In 1933, Hitler became Chancellor of Germany because the mainstream parties were unwilling to make common cause with the left.
Now discover that the German Christian Democrats are cutting deals with the Fascist AfD because they are unwilling to make common cause with the left, specifically die Linke:
Angela Merkel’s Christian Democrats have prided themselves on the strict cordon sanitaire they built around the far-right Alternative for Germany — ruling out any co-operation or contact. Many now wonder whether it is time for the barrier to come down.
Events of the past week, where a local row over dealings with the AfD culminated in national leader Annegret Kramp-Karrenbauer deciding to quit, have shown just how consequential the CDU’s attitude to the far-right has become.
This month’s upheaval was sparked in Thuringia, where the CDU sided with the AfD in the eastern state’s parliament to elect a little-known politician as prime minister. He was the first regional leader in post-war German history brought to power with the support of the populist right.
It was also a startling rebuff to Ms Kramp-Karrenbauer, who had warned the Thuringian branch of the party not to vote alongside the AfD. Her authority in tatters, she announced on Monday that she would step down as CDU chairwoman and abandon her campaign to succeed Ms Merkel as chancellor.
Since then more CDU politicians have come forward to criticise the party’s anti-AfD fatwa. Raymond Walk, secretary-general of the CDU in Thuringia, described it as a “straitjacket” and demanded a rethink.
In Germany, the issue is even more emotional. Any discussion of a possible tie-up between CDU and AfD is overlaid with memories of the Nazi era and of how mainstream conservative parties facilitated Adolf Hitler’s rise to power.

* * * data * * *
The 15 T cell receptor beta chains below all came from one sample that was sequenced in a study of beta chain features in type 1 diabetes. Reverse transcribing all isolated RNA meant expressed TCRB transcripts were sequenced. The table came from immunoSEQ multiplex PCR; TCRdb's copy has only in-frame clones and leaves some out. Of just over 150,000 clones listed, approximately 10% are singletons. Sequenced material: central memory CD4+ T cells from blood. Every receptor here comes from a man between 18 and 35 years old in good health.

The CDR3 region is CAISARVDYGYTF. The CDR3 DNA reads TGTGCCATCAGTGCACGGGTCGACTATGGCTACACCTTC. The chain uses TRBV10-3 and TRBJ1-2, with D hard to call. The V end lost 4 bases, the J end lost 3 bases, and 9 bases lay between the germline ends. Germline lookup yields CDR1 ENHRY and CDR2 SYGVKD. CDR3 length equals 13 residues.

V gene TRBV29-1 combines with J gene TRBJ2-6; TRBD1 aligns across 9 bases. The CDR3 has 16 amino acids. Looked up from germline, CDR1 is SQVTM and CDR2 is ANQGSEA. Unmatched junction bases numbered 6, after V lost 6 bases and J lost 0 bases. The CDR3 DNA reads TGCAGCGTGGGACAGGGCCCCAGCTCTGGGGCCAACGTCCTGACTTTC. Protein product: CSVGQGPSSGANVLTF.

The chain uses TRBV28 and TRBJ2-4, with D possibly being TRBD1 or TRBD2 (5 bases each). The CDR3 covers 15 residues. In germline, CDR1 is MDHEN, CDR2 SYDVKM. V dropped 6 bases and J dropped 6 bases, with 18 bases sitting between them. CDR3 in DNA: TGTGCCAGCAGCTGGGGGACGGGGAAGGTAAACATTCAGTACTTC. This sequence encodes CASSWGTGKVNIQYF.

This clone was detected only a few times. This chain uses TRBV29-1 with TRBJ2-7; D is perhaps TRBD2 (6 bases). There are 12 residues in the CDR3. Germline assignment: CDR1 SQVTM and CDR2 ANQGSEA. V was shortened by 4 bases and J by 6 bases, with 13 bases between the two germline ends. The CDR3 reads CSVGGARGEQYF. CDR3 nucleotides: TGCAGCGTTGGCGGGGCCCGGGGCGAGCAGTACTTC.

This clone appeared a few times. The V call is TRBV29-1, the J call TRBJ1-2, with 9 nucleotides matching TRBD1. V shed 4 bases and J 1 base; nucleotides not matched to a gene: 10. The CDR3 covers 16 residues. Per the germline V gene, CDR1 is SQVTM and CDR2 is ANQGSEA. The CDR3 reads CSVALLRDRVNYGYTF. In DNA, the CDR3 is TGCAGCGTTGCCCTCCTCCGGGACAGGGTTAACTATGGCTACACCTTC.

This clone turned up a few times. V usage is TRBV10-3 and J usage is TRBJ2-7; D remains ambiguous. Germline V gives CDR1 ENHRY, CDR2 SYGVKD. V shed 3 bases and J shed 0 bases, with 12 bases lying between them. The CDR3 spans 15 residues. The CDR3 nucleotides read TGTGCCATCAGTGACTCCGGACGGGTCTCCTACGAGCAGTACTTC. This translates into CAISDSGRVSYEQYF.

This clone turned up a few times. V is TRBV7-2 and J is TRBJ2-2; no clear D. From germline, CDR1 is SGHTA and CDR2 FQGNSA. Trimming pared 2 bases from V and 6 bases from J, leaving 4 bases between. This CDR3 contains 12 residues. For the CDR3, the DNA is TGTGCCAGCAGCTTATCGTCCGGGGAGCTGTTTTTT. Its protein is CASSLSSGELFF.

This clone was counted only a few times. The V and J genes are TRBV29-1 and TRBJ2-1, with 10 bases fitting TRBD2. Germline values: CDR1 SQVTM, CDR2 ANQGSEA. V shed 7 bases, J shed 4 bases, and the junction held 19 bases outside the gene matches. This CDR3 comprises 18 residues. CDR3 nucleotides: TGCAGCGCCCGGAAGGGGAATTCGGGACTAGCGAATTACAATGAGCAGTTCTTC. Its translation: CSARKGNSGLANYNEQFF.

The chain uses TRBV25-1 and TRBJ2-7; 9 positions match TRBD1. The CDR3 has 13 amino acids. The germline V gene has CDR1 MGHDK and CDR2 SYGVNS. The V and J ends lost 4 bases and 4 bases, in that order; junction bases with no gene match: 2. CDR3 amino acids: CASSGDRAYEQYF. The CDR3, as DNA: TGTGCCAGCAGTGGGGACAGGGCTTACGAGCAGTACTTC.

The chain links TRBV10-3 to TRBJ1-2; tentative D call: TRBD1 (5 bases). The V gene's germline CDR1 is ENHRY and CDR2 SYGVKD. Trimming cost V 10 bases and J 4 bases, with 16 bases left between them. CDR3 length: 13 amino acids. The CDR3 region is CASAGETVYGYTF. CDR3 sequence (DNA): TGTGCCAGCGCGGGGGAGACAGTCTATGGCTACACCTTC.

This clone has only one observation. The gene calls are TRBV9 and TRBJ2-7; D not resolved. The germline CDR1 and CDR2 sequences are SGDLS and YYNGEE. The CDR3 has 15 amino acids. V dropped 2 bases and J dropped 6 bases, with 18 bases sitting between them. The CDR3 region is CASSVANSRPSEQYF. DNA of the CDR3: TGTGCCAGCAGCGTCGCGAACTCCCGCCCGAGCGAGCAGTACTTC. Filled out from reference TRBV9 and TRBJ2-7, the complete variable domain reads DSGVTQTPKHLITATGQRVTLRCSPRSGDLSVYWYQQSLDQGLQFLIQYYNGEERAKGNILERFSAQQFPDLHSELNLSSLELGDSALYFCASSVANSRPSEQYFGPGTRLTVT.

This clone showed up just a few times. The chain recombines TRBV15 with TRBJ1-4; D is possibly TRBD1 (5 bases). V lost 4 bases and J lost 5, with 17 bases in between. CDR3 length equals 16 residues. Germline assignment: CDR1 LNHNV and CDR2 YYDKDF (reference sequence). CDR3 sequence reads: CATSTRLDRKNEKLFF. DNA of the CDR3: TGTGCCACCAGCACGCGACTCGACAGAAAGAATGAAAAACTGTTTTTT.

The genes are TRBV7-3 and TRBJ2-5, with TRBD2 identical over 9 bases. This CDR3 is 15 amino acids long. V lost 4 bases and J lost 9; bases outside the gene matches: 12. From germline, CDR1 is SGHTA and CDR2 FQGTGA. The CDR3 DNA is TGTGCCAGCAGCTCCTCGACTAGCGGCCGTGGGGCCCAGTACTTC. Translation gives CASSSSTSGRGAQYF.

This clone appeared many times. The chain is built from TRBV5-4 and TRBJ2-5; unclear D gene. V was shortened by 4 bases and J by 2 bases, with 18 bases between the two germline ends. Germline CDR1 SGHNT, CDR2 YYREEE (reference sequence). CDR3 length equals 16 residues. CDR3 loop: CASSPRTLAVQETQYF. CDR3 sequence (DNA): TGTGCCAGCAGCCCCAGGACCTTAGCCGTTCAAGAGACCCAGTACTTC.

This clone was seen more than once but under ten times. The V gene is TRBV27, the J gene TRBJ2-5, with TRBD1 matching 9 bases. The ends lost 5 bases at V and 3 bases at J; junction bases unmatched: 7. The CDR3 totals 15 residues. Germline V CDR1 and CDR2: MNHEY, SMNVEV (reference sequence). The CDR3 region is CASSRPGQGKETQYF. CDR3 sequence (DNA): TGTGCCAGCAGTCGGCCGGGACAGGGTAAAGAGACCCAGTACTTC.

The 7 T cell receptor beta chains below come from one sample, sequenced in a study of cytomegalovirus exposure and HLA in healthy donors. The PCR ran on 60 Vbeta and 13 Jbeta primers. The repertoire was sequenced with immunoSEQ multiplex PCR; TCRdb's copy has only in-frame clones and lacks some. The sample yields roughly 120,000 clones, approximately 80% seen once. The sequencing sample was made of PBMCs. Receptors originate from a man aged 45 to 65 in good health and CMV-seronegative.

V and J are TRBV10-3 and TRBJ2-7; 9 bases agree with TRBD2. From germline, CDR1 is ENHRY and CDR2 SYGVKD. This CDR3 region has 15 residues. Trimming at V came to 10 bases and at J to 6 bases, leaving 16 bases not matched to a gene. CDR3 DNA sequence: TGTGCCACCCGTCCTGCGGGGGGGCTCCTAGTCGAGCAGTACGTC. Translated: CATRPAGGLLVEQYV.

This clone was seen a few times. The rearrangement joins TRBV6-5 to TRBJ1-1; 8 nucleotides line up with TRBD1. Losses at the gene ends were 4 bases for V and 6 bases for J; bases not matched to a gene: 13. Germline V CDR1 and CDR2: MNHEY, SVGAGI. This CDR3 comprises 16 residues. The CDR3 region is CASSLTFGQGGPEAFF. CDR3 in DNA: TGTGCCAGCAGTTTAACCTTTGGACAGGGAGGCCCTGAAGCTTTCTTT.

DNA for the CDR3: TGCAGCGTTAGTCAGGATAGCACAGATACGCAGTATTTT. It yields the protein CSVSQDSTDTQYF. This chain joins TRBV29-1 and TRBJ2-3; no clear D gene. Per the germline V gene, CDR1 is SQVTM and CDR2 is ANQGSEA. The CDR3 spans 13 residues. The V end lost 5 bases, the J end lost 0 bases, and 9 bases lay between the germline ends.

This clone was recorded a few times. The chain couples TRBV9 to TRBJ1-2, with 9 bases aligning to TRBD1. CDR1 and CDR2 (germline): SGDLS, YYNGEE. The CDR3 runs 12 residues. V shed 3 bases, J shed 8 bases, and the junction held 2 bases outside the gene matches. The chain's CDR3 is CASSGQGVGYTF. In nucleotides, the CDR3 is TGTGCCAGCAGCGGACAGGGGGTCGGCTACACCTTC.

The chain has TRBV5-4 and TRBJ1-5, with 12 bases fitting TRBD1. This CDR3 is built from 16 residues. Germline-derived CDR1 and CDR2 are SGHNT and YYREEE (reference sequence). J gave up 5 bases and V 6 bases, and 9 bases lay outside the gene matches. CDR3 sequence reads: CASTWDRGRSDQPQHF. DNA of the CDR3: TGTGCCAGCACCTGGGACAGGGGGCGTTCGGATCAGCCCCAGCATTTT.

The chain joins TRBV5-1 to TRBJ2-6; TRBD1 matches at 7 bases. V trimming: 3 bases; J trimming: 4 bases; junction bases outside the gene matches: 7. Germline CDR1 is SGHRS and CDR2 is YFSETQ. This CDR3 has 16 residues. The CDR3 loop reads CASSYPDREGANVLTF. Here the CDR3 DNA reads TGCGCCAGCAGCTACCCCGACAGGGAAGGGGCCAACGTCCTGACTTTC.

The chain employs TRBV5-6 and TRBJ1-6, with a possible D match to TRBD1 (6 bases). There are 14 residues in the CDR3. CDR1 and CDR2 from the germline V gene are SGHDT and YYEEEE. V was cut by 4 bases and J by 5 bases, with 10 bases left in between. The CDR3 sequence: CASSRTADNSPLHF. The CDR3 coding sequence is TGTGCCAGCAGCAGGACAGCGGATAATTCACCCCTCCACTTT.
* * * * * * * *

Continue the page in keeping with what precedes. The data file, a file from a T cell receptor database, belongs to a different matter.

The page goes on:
The AfD itself, which is the largest opposition party in the Bundestag, with 89 seats, has strongly criticised the CDU’s cordon sanitaire. Alice Weidel, leader of the AfD group in the German parliament, has called such “rejectionism” “foolish and deeply undemocratic”.
But for most in the CDU, the AfD, with its stridently anti-Islam and anti-immigration tone and its revisionist views of Germany’s 20th century history, is beyond the pale. Its Thuringian branch, led by the right-wing radical Björn Höcke, presents a particular problem: a court in the state ruled last year that Mr Höcke could legally be termed a “fascist”, saying such a designation “rests on verifiable fact”.
The CDU’s problems are compounded by the equally strict firewall it has constructed around another radical party — the hard-left Die Linke, which has its roots in the East German communist party.
Ms Prien pointed to the CDU’s refusal to back Thuringia’s previous prime minister, Bodo Ramelow, a relatively moderate trade unionist from Die Linke. By boycotting him, the party had in effect equated him with Mr Höcke.
Ms Prien insisted she was a “committed anti-Communist”, but to put “a respectable prime minister like Bodo Ramelow on a par with someone like Mr Höcke is a political and historical distortion”.
Germany in general, and the CDU in particular, seem determined to recreate the conditions which led to the rise of the Nazis in the 1930s, whether it is its insistence on austerity, or its refusal to deal with the non-racist left.
This will not end well.
*Once again, though this quote is frequently attributed to Charles Maurice de Talleyrand-Périgord, but he almost certainly did not create the quote.